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Exploring Human Origins: Related Reading

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Finding Darwin's God: A Scientist's Search for Common Ground Between God and Evolution
by Kenneth Miller Details
Miller, professor of biology at Brown University, believes firmly in evolution. He also believes in God - a belief not widely shared among scientists. Here he sets out to offer thoughts on how to reconcile the conflict many people see between the two positions.
Lone Survivors: How We Came to be the Only Humans on Earth
by Chris Stringer Details
In this groundbreaking and engaging work, world-renowned paleoanthropologist Stringer sets out a new theory of humanity's origin, offering the definitive account of who and what we were, and a work that will change perceptions about our origins and about what it means to be human.
Masters of the Planet: the Search for Our Human Origins
by Ian Tattersall Details
When homo sapiens made their entrance 100,000 years ago they were confronted by a wide range of other early humans - homo erectus, who walked better and used fire; homo habilis who used tools; and of course the Neanderthals, who were brawny and strong. But shortly after their arrival, something happened that vaulted the species forward and made them the indisputable masters of the planet. This book is devoted to revealing just what that difference is.
Neanderthal Man: In Search of Lost Genomes
by Svante Pääbo Details
What can we learn from the genes of our closest evolutionary relatives? Neanderthal Man tells the story of geneticist Svante Pääbo's mission to answer that question, beginning with the study of DNA in Egyptian mummies in the early 1980s and culminating in his sequencing of the Neanderthal genome in 2009.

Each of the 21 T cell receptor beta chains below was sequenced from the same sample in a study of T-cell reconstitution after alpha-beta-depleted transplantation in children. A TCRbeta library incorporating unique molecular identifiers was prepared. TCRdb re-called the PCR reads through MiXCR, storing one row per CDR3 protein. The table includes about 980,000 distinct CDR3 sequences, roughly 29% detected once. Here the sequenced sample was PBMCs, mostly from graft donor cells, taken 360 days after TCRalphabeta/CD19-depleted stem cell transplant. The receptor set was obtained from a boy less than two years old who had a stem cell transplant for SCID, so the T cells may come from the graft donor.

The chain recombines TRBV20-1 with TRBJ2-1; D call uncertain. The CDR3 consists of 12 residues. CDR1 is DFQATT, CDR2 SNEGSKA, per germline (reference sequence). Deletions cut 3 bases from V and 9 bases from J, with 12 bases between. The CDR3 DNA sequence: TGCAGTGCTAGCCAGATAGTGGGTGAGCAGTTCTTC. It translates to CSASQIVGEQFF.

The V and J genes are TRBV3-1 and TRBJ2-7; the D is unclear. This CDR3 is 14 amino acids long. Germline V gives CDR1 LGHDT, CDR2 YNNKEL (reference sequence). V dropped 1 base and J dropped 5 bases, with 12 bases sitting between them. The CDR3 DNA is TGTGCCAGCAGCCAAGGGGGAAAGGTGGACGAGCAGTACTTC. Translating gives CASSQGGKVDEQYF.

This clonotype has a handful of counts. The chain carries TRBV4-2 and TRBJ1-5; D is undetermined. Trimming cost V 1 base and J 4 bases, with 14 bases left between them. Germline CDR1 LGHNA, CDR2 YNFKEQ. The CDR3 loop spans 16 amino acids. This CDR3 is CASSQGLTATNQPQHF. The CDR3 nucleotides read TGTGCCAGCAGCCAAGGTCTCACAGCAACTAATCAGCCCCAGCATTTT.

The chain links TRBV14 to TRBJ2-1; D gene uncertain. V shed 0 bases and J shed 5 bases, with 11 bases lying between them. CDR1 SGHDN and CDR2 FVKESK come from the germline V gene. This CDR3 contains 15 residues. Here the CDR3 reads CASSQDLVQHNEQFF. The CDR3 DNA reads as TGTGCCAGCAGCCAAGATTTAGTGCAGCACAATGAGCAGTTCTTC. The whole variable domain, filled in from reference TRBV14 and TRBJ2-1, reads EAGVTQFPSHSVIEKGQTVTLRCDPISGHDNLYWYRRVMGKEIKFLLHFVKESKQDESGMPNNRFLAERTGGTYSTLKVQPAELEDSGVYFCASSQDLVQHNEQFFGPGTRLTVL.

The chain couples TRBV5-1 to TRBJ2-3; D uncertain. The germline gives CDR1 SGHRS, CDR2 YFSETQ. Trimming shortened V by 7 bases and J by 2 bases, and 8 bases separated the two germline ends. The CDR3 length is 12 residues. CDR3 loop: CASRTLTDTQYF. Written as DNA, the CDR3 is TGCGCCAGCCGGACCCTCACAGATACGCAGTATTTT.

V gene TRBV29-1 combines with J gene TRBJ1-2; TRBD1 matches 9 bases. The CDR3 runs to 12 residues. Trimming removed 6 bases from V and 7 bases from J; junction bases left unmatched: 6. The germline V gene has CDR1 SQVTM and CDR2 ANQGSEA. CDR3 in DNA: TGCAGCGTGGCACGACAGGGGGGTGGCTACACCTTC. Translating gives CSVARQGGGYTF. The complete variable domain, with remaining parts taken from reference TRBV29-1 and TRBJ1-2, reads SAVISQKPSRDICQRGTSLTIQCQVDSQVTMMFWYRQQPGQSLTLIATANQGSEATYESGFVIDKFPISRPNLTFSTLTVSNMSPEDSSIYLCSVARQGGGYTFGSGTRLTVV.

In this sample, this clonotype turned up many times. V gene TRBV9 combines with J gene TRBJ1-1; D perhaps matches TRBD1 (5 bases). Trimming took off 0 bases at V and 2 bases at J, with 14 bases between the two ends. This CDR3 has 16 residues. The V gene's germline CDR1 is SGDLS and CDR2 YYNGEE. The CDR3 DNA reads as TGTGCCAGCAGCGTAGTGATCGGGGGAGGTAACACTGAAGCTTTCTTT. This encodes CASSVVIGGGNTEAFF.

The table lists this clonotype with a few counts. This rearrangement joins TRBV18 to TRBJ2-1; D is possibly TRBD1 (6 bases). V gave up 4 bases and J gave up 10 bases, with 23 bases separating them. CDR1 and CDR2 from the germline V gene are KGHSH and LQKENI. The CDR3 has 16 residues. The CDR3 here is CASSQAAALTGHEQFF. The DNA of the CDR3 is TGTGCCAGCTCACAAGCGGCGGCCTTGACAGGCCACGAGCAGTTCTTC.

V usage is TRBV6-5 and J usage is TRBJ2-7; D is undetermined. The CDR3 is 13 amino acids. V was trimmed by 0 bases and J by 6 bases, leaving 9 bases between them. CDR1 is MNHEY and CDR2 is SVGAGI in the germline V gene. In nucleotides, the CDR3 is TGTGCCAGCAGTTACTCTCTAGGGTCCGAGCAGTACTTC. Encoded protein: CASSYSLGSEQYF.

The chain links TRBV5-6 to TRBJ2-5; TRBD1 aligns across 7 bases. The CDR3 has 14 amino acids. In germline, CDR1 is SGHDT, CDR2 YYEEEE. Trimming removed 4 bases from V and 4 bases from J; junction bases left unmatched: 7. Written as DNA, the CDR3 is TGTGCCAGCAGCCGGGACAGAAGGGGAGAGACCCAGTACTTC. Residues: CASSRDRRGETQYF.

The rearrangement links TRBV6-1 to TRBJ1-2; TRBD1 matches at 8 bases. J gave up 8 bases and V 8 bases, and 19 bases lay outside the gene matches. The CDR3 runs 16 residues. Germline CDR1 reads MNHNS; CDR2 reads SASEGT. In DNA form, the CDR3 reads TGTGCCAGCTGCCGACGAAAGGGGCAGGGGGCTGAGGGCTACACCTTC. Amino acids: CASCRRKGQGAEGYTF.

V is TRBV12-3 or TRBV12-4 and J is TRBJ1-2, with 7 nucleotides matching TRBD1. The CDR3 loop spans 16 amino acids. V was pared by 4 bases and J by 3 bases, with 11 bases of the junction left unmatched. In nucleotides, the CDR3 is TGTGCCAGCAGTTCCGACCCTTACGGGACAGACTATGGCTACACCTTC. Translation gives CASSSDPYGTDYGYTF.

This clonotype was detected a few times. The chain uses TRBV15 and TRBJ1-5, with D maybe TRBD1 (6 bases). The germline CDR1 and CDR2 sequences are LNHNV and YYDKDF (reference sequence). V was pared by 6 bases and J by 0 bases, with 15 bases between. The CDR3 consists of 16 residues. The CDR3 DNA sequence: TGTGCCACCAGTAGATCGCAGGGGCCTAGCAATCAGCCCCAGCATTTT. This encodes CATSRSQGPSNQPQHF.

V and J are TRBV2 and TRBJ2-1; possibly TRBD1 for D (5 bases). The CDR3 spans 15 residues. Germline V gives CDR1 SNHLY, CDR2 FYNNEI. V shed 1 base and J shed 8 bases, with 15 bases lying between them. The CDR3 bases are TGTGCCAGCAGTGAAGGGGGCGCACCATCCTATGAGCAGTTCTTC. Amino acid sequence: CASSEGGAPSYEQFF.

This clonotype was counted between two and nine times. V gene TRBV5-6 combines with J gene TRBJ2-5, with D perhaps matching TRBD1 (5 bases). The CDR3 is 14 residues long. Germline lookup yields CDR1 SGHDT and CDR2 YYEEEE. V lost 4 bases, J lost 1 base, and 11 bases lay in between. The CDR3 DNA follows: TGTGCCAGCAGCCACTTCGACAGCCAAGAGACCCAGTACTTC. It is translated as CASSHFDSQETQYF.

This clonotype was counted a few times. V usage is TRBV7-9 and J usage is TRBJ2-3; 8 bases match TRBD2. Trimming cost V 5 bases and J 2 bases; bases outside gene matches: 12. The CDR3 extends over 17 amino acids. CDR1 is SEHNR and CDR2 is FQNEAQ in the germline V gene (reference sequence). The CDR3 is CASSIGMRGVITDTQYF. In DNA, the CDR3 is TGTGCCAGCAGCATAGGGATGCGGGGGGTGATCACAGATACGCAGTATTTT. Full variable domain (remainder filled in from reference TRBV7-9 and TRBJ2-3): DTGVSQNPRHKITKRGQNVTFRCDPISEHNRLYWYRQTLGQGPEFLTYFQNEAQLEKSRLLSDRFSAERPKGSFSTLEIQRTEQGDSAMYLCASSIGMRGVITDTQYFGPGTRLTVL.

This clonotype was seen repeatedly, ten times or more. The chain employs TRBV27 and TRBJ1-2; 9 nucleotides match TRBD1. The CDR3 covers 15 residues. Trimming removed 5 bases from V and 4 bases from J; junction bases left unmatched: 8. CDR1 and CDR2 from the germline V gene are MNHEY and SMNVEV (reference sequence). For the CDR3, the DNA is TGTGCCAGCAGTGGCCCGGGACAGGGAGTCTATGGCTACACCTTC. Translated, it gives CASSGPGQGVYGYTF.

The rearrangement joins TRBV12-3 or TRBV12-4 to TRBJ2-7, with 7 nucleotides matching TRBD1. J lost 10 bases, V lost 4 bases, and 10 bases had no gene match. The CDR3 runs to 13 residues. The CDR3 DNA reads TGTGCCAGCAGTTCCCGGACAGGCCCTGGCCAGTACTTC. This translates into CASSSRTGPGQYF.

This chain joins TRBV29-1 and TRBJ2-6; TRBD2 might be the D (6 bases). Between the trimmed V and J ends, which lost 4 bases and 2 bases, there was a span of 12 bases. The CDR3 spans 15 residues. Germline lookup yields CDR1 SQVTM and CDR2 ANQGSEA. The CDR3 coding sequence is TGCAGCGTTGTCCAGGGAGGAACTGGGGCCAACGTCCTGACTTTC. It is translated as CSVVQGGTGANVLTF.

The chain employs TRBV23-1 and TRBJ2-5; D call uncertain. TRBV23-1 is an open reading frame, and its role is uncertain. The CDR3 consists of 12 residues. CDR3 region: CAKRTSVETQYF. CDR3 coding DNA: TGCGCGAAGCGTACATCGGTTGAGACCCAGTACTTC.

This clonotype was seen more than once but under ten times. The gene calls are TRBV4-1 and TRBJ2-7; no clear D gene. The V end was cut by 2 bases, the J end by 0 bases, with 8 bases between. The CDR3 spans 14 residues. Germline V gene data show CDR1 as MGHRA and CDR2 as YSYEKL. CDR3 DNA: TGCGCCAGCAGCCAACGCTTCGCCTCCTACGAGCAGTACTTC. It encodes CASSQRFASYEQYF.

Sapiens: A Brief History of Humankind
by Yuval N. Harari Details
One hundred thousand years ago, at least six different species of humans inhabited Earth. Yet today there is only one - homo sapiens. What happened to the others? And what may happen to us? Most books about the history of humanity pursue either a historical or a biological approach, but Dr. Yuval Noah Harari breaks the mold with this highly original book that begins about 70,000 years ago with the appearance of modern cognition.
Science, Evolution, and Creationism
by  National Academy of Sciences Institute of Medicine Details
Mindful of school board battles and recent court decisions, Science, Evolution, and Creationism shows that science and religion should be viewed as different ways of understanding the world rather than as frameworks that are in conflict with each other and that the evidence for evolution can be fully compatible with religious faith. For educators, students, teachers, community leaders, legislators, policy makers, and parents who seek to understand the basis of evolutionary science, this publication will be an essential resource.
Survival of the Beautiful: Art, Science, and Evolution
by David Rothenberg Details
"The peacock's tail," said Charles Darwin, "makes me sick." That's because the theory of evolution as adaptation can't explain why nature is so beautiful. It took the concept of sexual selection for Darwin to explain that, a process that has more to do with aesthetics than with the practical. Survival of the Beautiful is a revolutionary new examination of the interplay of beauty, art, and culture in evolution. Taking inspiration from Darwin's observation that animals have a natural aesthetic sense, philosopher and musician David Rothenberg probes why animals, humans included, have innate appreciation for beauty-and why nature is, indeed, beautiful.
The Accidental Species: Misunderstandings of Human Evolution
by Henry Gee Details
The idea of a missing link between humanity and our animal ancestors predates evolution and popular science and actually has religious roots in the deist concept of the Great Chain of Being. Yet, the metaphor has lodged itself in the contemporary imagination, and new fossil discoveries are often hailed in headlines as revealing the elusive transitional step, the moment when we stopped being "animal" and started being "human." In The Accidental Species, Henry Gee, longtime paleontology editor at Nature, takes aim at this misleading notion, arguing that it reflects a profound misunderstanding of how evolution works and, when applied to the evolution of our own species, supports mistaken ideas about our own place in the universe.